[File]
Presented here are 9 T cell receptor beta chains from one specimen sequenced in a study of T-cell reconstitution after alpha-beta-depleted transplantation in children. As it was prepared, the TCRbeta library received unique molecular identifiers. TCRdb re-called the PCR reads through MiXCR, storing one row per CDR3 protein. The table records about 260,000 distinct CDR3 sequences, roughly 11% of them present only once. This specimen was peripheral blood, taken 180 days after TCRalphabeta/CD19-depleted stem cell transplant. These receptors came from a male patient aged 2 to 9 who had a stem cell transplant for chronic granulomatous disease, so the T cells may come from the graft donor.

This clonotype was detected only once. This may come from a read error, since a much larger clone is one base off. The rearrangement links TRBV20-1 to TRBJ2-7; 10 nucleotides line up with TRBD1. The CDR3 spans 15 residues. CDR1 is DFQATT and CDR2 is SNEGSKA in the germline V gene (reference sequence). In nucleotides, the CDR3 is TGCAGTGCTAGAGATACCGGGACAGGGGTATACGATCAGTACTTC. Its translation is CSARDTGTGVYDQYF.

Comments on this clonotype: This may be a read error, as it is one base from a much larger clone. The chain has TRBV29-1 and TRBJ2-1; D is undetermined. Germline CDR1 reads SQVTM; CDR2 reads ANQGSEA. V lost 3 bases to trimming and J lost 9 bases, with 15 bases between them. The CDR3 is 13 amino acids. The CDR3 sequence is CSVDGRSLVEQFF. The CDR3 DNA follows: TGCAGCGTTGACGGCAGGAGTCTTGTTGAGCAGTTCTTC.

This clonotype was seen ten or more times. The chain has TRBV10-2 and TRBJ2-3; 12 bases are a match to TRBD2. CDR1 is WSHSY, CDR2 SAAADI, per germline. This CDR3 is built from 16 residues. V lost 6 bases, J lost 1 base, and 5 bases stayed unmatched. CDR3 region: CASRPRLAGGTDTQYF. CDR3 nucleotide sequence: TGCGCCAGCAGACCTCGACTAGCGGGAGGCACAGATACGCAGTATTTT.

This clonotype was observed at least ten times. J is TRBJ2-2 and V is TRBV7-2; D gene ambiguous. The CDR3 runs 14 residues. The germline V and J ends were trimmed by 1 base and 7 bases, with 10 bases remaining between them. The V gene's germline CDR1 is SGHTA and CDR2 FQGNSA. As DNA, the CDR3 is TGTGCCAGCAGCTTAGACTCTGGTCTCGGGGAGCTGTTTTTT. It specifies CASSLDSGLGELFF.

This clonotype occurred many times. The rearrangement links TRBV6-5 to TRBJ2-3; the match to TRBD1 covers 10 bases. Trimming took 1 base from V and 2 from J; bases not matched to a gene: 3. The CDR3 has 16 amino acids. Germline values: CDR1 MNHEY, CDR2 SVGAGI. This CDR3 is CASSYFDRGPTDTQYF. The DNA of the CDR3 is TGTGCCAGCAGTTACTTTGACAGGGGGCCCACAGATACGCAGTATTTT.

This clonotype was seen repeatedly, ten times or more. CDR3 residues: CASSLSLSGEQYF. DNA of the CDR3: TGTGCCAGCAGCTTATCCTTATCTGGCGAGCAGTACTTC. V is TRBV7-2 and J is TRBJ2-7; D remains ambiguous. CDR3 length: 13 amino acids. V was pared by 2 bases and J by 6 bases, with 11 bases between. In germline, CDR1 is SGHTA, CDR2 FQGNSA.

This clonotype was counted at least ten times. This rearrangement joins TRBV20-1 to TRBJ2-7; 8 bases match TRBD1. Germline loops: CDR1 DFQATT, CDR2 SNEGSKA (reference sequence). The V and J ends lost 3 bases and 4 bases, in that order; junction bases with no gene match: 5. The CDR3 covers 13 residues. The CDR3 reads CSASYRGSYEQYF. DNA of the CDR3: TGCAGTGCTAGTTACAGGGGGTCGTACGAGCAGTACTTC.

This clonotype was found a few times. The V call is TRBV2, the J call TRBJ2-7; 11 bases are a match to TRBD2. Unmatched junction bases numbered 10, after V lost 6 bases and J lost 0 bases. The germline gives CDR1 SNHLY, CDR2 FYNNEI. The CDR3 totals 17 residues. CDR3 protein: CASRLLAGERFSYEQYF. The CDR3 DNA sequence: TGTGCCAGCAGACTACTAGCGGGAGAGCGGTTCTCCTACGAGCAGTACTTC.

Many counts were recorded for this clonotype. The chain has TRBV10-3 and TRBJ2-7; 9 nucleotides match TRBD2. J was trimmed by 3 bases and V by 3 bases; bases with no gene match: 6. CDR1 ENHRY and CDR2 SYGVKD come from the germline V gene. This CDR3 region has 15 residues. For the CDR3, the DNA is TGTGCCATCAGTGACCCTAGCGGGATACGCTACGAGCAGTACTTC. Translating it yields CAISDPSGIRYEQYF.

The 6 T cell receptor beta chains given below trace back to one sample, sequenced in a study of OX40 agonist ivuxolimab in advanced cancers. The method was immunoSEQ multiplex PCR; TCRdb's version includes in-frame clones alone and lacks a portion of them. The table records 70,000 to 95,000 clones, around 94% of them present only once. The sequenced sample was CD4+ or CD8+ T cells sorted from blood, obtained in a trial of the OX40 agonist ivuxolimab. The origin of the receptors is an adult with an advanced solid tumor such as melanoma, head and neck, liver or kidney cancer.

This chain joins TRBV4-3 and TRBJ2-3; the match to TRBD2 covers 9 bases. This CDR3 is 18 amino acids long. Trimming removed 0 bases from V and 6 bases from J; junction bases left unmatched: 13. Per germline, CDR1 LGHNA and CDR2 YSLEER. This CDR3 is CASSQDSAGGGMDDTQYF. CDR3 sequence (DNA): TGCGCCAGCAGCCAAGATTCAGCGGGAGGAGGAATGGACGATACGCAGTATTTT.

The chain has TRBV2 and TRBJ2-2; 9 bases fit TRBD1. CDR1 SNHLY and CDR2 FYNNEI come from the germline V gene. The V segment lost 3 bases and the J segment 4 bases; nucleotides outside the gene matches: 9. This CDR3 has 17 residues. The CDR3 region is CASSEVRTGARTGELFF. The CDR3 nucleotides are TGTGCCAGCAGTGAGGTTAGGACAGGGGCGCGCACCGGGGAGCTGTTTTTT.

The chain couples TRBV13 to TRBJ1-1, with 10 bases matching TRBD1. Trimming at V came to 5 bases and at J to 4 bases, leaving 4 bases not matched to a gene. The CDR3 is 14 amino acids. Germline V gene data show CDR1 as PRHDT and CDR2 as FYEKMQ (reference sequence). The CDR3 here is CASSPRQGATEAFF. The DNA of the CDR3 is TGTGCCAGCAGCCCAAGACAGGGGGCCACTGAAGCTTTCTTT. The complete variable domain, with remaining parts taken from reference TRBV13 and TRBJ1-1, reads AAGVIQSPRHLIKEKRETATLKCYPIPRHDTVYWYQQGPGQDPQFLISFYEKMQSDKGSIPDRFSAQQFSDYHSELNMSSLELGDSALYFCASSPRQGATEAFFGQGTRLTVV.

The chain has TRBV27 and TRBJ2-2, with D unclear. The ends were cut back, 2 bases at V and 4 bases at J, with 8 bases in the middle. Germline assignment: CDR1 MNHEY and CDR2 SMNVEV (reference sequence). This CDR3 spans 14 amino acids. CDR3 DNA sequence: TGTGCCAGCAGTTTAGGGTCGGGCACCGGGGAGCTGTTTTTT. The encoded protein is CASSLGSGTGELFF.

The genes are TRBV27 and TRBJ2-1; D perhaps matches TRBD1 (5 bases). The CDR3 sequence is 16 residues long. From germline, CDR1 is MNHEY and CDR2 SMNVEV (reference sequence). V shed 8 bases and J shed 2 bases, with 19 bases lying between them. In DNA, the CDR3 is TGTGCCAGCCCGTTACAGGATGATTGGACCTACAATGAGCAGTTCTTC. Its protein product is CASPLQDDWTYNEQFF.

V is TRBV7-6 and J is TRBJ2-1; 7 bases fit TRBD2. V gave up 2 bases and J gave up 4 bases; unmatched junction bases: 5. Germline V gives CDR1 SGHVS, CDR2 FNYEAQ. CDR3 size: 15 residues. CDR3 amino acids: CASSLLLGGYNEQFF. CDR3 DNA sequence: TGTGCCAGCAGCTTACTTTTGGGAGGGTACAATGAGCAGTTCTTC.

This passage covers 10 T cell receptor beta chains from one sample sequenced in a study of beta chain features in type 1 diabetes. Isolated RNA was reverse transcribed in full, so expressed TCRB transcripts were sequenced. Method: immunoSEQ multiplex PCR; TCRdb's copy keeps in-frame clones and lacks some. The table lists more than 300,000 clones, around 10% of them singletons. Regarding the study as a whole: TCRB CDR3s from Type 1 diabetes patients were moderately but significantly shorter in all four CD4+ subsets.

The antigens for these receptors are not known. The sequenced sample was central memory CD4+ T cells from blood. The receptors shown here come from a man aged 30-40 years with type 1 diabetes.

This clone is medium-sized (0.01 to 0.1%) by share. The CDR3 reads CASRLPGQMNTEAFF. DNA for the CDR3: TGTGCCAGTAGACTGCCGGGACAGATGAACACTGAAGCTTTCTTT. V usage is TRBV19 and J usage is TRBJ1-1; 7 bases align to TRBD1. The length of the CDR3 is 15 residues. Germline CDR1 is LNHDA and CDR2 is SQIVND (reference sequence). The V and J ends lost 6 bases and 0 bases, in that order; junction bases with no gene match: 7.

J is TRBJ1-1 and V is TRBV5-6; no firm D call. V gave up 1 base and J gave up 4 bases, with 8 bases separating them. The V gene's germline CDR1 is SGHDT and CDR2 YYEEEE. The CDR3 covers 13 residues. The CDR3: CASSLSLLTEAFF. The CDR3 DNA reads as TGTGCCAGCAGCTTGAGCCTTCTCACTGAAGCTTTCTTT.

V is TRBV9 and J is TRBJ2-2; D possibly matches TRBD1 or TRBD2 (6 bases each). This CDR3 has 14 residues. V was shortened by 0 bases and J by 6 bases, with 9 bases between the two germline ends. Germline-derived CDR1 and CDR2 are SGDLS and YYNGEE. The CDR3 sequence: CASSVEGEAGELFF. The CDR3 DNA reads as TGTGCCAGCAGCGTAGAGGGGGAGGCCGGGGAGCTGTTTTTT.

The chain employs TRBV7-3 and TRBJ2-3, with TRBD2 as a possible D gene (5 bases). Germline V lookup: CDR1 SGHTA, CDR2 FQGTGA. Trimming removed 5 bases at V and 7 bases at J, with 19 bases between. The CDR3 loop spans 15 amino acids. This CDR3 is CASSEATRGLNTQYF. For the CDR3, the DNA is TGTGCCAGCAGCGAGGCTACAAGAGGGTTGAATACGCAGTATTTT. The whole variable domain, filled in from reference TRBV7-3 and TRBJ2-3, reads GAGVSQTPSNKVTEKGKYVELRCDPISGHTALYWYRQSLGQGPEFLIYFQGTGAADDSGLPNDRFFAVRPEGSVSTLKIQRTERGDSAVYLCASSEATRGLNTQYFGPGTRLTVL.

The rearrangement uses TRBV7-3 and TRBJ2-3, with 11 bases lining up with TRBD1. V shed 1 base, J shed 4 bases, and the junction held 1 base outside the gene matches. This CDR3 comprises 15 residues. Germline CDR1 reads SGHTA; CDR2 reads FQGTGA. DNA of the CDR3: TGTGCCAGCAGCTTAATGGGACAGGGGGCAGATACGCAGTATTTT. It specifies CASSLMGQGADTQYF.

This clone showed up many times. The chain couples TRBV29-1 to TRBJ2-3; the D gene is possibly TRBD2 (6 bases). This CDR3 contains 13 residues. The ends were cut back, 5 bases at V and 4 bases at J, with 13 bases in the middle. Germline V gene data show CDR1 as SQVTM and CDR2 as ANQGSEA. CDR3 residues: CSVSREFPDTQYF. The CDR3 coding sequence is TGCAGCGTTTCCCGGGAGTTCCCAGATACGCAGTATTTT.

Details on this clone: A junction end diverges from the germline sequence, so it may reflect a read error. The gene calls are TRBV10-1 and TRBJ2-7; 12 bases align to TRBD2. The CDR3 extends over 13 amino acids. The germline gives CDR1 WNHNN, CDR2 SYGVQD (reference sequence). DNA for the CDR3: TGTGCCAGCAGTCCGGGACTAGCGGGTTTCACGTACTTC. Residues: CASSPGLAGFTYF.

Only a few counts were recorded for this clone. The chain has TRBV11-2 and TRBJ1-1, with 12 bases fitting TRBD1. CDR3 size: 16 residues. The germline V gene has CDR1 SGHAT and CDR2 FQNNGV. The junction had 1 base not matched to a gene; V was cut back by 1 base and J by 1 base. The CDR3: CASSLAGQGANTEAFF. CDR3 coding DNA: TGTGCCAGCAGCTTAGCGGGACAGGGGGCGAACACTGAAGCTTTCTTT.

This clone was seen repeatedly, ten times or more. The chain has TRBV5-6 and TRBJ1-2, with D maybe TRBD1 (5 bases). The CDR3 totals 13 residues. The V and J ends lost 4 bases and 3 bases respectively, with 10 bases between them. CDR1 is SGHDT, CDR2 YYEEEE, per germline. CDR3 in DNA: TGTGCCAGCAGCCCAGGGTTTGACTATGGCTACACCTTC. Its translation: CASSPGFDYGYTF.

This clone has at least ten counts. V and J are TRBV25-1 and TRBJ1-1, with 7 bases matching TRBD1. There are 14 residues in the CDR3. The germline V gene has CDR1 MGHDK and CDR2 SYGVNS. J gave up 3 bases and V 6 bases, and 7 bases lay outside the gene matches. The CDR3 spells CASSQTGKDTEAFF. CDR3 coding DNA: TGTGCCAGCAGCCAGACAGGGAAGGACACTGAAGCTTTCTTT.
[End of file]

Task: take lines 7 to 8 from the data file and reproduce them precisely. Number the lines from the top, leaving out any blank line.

This clonotype was seen repeatedly, ten times or more. CDR3 residues: CASSLSLSGEQYF. DNA of the CDR3: TGTGCCAGCAGCTTATCCTTATCTGGCGAGCAGTACTTC. V is TRBV7-2 and J is TRBJ2-7; D remains ambiguous. CDR3 length: 13 amino acids. V was pared by 2 bases and J by 6 bases, with 11 bases between. In germline, CDR1 is SGHTA, CDR2 FQGNSA.

This clonotype was counted at least ten times. This rearrangement joins TRBV20-1 to TRBJ2-7; 8 bases match TRBD1. Germline loops: CDR1 DFQATT, CDR2 SNEGSKA (reference sequence). The V and J ends lost 3 bases and 4 bases, in that order; junction bases with no gene match: 5. The CDR3 covers 13 residues. The CDR3 reads CSASYRGSYEQYF. DNA of the CDR3: TGCAGTGCTAGTTACAGGGGGTCGTACGAGCAGTACTTC.